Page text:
These school holidays one Te Awamutu College student wasn't spending her time at the beach or with friends and family. Instead she was helping to build an orphanage in Nepal.
Year 12 student Megan Stanbridge recently spent four weeks in Nepal with International Team Missions and 15 others to help build a new orphanage in a small town called Urlabari.
Megan heard of the opportunity through her youth group at the Te Awamutu Baptist Church and said it was a no brainer that she'd go on the trip.
"Since I was little I've always wanted to help the wider community and help as many people as I can, so when this opportunity came up I took it and now I really have a passion for it," said Megan.
The orphanage they went to had seven children who all lost their parents or caregivers in the 7.8 magnitude earthquake that struck Nepal in 2015, killing 9000 and leaving many children without parents.
"When we arrived they were all waiting outside and they all ran up to us and hugged us. These were kids who didn't even know us but they were all so ecstatic to see us. It was amazing," said Megan.
The group built the first floor of the new orphanage and their tasks included clearing rocks and dirt, assembling scaffolding with bamboo and wood, unbending steel for the roof, brick laying and concreting.
Megan says most of their materials were delivered to them on a push bike and some delivery delays meant the build was rather jumbled.
"We kind of did everything in a backwards order or did parts of the roof and then parts of the walls because we didn't always have the right materials delivered on time," said Megan.
Megan says living in Nepal in the current orphanage was an experience. They had limited electricity, used buckets to shower and had to go up four flights of stairs to use a flushing toilet – that eventually became blocked, she said.
All-women team puts new roof on elderly units
Nurse volunteers in Samoan measles epidemic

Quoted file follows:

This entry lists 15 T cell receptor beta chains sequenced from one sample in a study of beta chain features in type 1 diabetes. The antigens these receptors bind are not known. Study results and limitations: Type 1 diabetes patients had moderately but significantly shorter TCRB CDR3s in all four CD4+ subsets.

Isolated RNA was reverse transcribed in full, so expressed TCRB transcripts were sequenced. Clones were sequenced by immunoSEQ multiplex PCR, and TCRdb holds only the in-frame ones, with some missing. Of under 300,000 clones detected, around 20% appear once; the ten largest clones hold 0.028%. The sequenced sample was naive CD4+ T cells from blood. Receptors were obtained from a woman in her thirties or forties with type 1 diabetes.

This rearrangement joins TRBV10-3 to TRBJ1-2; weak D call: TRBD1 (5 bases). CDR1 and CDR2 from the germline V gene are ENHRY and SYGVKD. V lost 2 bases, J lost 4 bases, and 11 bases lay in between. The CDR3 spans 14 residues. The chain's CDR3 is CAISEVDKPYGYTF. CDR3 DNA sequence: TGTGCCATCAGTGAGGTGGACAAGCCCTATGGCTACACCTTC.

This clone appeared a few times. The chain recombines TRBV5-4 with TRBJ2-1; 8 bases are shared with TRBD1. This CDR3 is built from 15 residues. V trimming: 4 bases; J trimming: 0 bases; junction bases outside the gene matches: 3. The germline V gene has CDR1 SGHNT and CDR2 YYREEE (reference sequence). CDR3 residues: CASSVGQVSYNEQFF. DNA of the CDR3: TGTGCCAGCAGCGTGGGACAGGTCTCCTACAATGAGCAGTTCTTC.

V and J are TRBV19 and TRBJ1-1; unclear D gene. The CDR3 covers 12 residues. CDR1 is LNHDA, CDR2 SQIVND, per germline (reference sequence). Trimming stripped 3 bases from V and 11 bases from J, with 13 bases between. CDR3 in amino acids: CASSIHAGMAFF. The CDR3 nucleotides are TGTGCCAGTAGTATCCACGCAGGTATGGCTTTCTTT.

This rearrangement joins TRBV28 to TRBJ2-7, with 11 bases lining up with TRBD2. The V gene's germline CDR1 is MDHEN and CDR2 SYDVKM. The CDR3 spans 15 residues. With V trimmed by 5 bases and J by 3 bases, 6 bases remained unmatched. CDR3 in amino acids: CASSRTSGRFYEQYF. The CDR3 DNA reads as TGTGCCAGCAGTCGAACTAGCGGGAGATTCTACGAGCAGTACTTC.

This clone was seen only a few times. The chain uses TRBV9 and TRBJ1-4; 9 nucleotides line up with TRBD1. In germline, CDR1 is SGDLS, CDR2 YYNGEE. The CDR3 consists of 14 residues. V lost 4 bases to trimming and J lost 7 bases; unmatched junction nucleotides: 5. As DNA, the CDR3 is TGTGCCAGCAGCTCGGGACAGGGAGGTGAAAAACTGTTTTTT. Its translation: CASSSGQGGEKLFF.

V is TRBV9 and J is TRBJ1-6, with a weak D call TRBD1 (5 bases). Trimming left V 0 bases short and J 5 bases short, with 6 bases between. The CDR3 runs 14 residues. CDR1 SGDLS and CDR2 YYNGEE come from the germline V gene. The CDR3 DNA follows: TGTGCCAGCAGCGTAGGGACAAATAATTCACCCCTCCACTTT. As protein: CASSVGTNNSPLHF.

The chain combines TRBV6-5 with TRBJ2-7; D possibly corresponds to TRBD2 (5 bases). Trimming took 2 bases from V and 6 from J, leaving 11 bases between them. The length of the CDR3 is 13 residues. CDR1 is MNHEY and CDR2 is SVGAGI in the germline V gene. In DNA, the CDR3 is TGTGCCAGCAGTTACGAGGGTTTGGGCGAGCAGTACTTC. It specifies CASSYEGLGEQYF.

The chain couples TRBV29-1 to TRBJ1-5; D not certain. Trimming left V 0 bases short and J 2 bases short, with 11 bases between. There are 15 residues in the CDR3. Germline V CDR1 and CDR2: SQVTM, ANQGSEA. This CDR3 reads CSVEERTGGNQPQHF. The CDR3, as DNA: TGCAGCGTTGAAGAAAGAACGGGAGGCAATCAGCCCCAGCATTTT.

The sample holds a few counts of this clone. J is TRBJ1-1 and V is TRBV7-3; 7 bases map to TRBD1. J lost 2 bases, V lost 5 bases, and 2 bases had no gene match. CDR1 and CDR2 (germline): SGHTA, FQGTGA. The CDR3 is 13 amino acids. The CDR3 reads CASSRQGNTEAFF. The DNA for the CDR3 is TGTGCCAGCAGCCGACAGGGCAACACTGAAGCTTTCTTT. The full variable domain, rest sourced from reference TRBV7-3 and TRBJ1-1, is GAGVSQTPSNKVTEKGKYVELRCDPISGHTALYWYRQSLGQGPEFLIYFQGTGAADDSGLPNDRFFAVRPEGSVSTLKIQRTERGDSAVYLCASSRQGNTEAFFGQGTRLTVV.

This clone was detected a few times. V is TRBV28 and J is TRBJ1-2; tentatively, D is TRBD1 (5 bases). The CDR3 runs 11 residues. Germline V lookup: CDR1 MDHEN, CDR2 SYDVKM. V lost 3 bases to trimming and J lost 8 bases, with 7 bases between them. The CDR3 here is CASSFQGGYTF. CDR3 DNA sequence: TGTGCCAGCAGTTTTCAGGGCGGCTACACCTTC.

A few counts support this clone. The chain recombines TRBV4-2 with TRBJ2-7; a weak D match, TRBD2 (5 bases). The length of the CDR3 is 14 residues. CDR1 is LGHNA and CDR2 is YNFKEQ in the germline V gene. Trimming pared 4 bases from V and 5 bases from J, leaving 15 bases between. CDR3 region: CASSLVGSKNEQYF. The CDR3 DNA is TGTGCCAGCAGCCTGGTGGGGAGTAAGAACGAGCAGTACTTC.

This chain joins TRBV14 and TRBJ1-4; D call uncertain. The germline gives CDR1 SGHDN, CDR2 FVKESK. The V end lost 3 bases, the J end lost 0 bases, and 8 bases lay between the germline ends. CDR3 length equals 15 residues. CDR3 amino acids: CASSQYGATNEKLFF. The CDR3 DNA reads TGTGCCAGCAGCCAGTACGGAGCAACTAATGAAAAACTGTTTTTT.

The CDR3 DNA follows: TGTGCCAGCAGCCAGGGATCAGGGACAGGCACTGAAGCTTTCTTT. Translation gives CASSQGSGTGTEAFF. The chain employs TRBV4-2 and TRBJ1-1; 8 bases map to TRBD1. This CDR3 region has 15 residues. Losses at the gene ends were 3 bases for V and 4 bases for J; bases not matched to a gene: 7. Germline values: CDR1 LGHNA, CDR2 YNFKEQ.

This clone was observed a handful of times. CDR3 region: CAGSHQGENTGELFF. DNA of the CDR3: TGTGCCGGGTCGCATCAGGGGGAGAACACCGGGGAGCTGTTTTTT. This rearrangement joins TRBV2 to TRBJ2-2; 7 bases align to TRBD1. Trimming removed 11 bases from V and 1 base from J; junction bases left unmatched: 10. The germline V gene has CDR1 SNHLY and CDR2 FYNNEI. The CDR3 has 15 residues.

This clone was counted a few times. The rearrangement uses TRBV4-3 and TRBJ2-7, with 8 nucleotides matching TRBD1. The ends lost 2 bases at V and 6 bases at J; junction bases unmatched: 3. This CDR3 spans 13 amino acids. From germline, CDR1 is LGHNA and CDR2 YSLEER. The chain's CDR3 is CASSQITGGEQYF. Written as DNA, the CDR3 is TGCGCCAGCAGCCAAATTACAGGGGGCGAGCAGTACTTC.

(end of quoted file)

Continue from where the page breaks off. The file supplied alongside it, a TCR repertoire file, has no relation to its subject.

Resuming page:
Light therapy healing wildlife in Australia
"At one point we ran out of water and had to pump green pond water if we wanted to shower, most of us didn't shower for at least a week," said Megan.
They also had no mobile or internet connection and could only write letters home to their families, Megan's mum Lisa is still receiving letters.
The group was away for Christmas and New Year and Megan also celebrated her 16th birthday while in Nepal.
In what was good timing, Megan was able to put the tools down and spend her birthday sightseeing.
They spent the morning doing a jungle elephant ride before heading back to Kathmandu where they then spent another three days sightseeing before starting their journey home.
"In the morning all the leaders threw balloons at me and a Nepalese tradition is to slather the birthday person in cake, so yeah that happened," said Megan.
Before getting home the group spent four days in Australia to reflect on the trip. They also spent 10 days in Australia before the trip preparing.
Megan is already in the midst of planning her next volunteer trip and hopes to travel to South Africa in December to help make uniforms for school children and teach the locals how to harvest crops.
In two years, another group will travel to Urlabari to build the second floor of the orphanage.